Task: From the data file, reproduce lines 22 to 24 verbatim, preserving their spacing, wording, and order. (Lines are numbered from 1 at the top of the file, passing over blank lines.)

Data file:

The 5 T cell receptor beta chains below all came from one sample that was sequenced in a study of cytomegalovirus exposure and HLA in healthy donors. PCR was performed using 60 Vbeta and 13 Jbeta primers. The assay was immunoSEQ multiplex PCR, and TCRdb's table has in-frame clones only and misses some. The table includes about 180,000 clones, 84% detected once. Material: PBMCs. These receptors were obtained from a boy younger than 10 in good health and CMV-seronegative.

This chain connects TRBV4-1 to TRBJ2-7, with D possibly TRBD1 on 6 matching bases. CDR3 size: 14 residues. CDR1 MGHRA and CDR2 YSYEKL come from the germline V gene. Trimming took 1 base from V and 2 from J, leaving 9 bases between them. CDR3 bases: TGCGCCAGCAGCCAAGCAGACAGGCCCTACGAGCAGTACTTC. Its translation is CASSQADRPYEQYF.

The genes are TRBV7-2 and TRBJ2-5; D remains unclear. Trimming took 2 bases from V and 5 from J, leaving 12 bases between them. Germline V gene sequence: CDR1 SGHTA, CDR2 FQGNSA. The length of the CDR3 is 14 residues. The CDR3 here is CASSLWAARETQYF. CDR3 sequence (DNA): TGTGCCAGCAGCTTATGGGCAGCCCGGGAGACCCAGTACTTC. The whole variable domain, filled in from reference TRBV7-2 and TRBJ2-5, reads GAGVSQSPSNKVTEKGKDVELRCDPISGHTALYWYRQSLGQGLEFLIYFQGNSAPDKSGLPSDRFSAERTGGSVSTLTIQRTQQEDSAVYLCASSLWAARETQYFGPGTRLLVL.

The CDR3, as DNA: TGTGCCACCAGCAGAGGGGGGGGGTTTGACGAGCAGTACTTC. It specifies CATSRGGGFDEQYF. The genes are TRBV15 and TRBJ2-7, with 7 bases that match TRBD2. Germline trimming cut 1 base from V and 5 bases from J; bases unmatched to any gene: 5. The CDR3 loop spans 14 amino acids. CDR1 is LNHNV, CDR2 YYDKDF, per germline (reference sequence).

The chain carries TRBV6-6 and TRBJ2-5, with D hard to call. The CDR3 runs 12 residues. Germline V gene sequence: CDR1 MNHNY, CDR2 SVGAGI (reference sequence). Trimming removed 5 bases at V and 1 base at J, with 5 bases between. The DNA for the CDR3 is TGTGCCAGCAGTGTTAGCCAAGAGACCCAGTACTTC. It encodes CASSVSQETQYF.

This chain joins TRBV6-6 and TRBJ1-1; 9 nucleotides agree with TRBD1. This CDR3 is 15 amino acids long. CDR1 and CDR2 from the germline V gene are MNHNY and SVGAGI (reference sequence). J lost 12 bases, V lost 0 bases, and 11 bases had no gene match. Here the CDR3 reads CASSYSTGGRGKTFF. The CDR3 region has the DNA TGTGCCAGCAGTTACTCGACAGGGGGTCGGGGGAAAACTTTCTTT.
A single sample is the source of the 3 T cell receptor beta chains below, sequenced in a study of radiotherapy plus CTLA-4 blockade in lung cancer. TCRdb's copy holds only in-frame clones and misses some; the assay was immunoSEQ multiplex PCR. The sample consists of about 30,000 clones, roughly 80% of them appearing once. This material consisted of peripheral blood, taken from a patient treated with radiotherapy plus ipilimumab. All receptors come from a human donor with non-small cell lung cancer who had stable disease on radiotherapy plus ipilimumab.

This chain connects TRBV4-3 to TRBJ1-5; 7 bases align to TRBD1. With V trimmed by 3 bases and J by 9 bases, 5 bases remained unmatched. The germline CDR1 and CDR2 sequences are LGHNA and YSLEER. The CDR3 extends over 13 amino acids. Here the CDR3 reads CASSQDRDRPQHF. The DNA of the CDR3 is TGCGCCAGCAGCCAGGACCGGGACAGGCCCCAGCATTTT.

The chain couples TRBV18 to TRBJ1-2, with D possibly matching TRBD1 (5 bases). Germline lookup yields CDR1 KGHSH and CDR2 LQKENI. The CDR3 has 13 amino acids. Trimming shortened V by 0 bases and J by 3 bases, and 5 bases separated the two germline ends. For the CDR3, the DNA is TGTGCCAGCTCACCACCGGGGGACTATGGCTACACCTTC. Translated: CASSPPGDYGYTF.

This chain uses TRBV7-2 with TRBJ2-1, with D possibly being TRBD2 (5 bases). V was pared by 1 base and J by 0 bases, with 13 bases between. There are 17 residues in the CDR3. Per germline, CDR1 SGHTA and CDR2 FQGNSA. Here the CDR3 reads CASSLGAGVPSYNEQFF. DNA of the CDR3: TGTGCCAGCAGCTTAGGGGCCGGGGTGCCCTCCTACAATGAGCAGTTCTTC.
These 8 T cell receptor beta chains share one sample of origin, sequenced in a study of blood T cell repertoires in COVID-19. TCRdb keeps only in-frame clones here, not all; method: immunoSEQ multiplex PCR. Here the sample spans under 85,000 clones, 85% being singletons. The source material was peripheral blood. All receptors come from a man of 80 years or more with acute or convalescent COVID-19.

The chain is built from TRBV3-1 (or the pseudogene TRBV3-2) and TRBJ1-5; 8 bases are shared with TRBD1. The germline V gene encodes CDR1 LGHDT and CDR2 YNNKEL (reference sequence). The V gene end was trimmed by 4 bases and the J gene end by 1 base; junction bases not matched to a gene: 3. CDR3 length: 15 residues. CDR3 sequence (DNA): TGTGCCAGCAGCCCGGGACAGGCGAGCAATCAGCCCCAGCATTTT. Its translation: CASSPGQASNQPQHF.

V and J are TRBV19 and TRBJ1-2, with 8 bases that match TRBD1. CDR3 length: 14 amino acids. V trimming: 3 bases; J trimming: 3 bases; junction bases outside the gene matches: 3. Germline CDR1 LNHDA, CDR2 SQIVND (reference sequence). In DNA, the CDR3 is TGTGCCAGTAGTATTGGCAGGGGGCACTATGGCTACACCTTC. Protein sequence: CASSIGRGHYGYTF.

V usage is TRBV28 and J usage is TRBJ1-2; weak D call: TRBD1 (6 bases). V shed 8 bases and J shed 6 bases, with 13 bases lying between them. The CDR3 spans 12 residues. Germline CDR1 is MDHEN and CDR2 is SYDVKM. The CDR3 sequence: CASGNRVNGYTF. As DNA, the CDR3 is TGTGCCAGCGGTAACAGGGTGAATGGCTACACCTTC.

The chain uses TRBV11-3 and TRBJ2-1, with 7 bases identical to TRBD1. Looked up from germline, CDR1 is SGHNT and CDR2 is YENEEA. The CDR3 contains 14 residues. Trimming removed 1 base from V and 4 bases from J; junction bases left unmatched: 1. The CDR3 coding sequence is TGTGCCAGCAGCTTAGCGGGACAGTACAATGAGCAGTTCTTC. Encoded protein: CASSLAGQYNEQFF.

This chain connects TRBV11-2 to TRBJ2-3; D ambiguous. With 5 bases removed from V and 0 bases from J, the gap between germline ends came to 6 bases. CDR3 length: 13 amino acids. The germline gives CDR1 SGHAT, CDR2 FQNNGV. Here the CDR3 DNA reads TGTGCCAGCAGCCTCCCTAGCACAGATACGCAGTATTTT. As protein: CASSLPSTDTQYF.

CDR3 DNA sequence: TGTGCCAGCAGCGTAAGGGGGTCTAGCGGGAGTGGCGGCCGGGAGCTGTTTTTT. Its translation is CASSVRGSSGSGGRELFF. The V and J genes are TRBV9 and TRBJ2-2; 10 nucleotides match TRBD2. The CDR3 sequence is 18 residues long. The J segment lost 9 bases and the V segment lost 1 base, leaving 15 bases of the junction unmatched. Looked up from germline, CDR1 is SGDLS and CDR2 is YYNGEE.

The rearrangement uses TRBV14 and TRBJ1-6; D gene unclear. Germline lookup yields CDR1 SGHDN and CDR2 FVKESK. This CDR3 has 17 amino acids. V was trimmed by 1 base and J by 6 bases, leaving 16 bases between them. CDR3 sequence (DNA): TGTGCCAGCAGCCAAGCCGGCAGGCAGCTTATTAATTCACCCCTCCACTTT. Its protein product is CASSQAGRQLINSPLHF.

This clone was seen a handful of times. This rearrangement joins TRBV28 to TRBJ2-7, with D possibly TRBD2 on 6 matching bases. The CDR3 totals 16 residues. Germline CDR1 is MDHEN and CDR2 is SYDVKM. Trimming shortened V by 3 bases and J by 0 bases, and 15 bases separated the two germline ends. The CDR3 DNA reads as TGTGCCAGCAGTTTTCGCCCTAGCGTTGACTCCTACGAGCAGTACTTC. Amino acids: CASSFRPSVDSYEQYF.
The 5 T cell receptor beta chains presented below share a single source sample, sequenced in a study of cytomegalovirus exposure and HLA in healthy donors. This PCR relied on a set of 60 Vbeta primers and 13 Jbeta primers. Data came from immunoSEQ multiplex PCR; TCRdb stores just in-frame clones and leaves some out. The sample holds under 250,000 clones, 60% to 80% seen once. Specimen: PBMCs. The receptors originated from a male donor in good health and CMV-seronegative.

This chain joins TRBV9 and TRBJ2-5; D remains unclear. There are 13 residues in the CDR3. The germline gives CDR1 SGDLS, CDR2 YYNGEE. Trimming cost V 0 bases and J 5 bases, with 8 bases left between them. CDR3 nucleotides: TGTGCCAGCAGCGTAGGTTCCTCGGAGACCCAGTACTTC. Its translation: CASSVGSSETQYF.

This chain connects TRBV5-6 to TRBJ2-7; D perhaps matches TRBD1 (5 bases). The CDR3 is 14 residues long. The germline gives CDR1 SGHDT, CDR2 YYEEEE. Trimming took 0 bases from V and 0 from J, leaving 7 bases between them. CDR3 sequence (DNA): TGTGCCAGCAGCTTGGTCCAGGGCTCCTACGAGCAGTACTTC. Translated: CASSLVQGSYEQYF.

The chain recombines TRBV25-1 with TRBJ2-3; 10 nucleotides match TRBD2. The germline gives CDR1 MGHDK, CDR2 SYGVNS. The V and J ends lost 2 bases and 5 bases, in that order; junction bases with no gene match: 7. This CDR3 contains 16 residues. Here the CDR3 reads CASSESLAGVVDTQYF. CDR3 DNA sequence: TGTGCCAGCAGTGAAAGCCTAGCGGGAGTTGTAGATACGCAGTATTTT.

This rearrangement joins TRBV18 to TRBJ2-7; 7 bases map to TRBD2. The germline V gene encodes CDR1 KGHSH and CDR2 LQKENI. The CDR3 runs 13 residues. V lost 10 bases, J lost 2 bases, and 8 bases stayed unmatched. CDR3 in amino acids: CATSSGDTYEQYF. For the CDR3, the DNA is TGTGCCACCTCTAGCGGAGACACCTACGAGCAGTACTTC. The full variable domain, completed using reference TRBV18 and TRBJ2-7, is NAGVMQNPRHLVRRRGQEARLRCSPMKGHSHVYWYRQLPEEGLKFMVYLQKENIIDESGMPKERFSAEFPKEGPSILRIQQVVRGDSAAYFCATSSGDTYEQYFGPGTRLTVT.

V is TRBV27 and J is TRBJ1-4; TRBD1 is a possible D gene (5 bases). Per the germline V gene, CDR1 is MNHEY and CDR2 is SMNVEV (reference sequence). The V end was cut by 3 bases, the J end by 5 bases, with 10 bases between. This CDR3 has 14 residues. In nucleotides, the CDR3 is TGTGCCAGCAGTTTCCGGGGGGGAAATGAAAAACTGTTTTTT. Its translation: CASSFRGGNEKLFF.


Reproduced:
This chain connects TRBV5-6 to TRBJ2-7; D perhaps matches TRBD1 (5 bases). The CDR3 is 14 residues long. The germline gives CDR1 SGHDT, CDR2 YYEEEE. Trimming took 0 bases from V and 0 from J, leaving 7 bases between them. CDR3 sequence (DNA): TGTGCCAGCAGCTTGGTCCAGGGCTCCTACGAGCAGTACTTC. Translated: CASSLVQGSYEQYF.

The chain recombines TRBV25-1 with TRBJ2-3; 10 nucleotides match TRBD2. The germline gives CDR1 MGHDK, CDR2 SYGVNS. The V and J ends lost 2 bases and 5 bases, in that order; junction bases with no gene match: 7. This CDR3 contains 16 residues. Here the CDR3 reads CASSESLAGVVDTQYF. CDR3 DNA sequence: TGTGCCAGCAGTGAAAGCCTAGCGGGAGTTGTAGATACGCAGTATTTT.

This rearrangement joins TRBV18 to TRBJ2-7; 7 bases map to TRBD2. The germline V gene encodes CDR1 KGHSH and CDR2 LQKENI. The CDR3 runs 13 residues. V lost 10 bases, J lost 2 bases, and 8 bases stayed unmatched. CDR3 in amino acids: CATSSGDTYEQYF. For the CDR3, the DNA is TGTGCCACCTCTAGCGGAGACACCTACGAGCAGTACTTC. The full variable domain, completed using reference TRBV18 and TRBJ2-7, is NAGVMQNPRHLVRRRGQEARLRCSPMKGHSHVYWYRQLPEEGLKFMVYLQKENIIDESGMPKERFSAEFPKEGPSILRIQQVVRGDSAAYFCATSSGDTYEQYFGPGTRLTVT.